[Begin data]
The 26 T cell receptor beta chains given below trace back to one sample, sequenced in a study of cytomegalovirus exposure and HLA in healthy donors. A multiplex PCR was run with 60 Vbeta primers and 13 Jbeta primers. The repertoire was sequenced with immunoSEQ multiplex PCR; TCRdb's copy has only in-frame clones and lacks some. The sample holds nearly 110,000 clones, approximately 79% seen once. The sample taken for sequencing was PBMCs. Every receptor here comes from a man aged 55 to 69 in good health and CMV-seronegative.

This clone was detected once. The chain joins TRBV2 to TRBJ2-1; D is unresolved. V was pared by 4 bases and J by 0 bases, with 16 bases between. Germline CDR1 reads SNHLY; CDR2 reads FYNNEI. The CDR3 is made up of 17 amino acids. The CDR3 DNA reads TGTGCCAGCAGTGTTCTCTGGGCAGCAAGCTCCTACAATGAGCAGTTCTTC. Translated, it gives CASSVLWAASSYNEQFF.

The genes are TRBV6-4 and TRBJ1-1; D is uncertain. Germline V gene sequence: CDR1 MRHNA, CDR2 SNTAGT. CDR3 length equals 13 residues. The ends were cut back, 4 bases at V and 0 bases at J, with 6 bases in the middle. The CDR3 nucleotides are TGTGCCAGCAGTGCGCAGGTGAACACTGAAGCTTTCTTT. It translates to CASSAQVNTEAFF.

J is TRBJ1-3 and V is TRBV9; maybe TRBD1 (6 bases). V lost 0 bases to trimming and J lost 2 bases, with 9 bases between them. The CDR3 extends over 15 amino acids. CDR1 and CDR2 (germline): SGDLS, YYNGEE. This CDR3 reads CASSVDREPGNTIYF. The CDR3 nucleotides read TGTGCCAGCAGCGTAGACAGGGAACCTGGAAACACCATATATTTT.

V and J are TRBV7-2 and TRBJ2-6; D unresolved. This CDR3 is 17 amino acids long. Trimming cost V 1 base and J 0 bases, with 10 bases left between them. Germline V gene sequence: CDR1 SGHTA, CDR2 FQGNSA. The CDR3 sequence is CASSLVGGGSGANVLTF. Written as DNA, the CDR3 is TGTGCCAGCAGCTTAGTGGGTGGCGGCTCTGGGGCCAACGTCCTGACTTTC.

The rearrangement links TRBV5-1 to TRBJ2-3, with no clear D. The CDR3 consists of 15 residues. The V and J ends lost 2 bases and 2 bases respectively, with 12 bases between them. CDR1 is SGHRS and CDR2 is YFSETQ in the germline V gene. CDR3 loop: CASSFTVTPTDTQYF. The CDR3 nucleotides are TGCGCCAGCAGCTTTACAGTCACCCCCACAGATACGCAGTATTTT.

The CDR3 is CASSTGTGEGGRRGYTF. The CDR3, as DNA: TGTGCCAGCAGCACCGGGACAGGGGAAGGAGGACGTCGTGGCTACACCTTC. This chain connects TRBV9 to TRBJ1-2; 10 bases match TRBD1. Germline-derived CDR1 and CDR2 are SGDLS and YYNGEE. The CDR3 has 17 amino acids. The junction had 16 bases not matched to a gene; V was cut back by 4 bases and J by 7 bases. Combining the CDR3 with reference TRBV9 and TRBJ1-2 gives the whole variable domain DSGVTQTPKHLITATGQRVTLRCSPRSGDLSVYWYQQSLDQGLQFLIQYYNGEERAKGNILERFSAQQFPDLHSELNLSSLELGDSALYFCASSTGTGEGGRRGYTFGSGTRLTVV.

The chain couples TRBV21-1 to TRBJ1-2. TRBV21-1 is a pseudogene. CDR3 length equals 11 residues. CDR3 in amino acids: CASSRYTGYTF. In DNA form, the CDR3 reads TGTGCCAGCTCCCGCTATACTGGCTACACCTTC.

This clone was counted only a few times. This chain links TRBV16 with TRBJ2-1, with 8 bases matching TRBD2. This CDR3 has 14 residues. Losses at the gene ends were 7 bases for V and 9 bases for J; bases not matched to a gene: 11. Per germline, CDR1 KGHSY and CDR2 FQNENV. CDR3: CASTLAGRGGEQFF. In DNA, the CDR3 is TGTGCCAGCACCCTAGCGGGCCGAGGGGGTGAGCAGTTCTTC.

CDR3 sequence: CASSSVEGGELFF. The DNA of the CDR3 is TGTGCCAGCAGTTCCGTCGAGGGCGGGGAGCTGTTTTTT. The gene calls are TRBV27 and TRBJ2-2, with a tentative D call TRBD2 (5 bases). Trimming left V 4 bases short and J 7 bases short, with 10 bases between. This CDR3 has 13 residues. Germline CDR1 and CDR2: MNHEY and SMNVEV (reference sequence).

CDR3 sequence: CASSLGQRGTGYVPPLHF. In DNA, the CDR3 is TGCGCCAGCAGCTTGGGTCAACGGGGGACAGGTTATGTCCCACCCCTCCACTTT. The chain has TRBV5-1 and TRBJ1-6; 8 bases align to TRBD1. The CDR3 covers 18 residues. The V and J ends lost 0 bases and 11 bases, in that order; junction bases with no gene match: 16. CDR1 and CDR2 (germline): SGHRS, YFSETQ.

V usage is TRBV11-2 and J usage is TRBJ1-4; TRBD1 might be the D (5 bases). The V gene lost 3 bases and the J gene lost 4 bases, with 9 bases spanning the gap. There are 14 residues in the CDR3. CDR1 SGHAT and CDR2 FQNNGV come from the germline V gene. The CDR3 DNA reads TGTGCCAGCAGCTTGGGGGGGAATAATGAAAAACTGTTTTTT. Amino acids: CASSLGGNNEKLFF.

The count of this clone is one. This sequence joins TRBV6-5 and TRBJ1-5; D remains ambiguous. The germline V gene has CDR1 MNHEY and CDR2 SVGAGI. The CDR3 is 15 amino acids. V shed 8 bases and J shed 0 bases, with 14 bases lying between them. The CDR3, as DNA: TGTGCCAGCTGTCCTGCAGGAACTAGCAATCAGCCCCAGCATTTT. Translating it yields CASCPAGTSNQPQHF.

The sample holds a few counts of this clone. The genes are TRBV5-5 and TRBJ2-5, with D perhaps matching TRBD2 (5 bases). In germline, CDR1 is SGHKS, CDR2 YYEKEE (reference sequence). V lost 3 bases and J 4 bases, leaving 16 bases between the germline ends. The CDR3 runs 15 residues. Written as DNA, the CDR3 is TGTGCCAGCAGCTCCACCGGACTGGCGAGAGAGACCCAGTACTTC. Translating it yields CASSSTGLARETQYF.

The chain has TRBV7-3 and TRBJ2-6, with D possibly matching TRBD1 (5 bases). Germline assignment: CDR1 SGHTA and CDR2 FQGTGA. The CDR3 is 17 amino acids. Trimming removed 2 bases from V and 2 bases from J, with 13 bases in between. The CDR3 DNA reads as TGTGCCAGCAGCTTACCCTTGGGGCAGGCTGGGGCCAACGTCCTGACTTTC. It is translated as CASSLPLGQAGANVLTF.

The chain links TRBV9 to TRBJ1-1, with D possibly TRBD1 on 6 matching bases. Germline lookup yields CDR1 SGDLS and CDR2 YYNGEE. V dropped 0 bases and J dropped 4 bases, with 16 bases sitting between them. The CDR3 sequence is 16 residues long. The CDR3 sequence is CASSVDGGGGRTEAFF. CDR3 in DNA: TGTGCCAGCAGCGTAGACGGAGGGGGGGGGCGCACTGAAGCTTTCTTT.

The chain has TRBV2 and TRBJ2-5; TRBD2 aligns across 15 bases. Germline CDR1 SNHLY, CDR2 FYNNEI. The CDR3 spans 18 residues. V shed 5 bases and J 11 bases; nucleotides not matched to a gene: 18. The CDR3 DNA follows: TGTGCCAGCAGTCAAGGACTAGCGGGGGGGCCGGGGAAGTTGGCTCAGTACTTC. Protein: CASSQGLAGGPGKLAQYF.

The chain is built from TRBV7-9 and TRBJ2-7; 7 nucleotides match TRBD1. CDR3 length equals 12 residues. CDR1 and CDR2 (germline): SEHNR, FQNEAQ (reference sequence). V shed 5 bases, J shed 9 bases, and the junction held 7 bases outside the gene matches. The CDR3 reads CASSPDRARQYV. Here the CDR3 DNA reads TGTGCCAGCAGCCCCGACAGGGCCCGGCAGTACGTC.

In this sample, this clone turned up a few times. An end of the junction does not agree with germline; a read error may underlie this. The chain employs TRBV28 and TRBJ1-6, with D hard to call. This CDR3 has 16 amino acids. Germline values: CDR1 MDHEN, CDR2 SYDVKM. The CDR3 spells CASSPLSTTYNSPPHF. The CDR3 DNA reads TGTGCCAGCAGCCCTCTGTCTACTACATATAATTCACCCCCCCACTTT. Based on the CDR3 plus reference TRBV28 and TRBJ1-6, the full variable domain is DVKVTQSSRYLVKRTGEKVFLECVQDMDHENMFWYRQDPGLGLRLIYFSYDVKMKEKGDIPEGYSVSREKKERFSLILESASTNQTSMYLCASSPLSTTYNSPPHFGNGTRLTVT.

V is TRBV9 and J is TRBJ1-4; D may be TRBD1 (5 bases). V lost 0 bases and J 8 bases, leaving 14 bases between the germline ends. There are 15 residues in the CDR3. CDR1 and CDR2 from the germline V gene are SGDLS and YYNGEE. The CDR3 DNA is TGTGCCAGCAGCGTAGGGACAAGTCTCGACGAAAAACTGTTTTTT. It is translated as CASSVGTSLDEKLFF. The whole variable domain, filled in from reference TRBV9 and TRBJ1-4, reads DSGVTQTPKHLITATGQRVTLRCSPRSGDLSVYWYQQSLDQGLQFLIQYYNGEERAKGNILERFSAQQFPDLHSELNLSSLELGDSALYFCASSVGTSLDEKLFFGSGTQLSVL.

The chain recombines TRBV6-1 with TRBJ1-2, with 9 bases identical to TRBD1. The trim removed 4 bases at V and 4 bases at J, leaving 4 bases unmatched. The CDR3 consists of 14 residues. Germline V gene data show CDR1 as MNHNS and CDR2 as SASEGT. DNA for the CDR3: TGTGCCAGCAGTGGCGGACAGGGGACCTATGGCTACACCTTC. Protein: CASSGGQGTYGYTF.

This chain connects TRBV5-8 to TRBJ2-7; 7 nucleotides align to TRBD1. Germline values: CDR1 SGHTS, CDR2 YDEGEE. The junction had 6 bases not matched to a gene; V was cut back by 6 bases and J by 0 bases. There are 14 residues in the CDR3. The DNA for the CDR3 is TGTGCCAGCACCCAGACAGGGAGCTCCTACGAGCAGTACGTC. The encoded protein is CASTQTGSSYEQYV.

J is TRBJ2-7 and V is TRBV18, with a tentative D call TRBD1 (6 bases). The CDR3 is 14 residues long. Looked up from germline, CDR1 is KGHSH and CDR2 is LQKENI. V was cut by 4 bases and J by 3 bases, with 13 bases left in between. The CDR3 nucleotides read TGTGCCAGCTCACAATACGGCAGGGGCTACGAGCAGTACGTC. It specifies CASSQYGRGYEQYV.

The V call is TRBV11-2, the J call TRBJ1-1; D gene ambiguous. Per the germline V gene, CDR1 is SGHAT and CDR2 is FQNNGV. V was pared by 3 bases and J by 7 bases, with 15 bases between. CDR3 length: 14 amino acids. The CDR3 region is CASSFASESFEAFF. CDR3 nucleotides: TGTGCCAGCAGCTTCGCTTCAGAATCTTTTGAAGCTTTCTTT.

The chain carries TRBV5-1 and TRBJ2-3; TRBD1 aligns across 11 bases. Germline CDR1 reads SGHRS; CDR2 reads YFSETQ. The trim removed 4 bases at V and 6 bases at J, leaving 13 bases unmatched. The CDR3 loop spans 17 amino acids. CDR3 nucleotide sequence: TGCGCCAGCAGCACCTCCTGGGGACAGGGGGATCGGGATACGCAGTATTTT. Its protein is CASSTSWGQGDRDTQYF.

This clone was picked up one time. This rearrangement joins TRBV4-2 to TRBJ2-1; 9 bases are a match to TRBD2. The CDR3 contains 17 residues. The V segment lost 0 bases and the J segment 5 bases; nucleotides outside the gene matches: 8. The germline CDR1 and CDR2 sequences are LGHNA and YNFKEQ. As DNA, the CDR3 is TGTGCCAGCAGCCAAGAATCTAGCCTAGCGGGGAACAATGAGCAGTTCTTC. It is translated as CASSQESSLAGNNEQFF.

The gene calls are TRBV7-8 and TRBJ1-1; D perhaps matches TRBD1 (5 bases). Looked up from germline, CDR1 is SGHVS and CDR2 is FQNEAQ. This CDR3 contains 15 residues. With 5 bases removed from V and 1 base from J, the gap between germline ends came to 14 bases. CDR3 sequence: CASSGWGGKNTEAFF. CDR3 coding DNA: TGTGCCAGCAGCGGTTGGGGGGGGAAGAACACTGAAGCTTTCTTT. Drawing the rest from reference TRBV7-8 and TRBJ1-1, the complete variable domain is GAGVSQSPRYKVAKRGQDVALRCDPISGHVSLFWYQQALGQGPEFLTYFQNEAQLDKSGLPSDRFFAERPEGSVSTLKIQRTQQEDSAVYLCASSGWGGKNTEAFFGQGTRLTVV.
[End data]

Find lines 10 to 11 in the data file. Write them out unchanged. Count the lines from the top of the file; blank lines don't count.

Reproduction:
CDR3 sequence: CASSSVEGGELFF. The DNA of the CDR3 is TGTGCCAGCAGTTCCGTCGAGGGCGGGGAGCTGTTTTTT. The gene calls are TRBV27 and TRBJ2-2, with a tentative D call TRBD2 (5 bases). Trimming left V 4 bases short and J 7 bases short, with 10 bases between. This CDR3 has 13 residues. Germline CDR1 and CDR2: MNHEY and SMNVEV (reference sequence).

CDR3 sequence: CASSLGQRGTGYVPPLHF. In DNA, the CDR3 is TGCGCCAGCAGCTTGGGTCAACGGGGGACAGGTTATGTCCCACCCCTCCACTTT. The chain has TRBV5-1 and TRBJ1-6; 8 bases align to TRBD1. The CDR3 covers 18 residues. The V and J ends lost 0 bases and 11 bases, in that order; junction bases with no gene match: 16. CDR1 and CDR2 (germline): SGHRS, YFSETQ.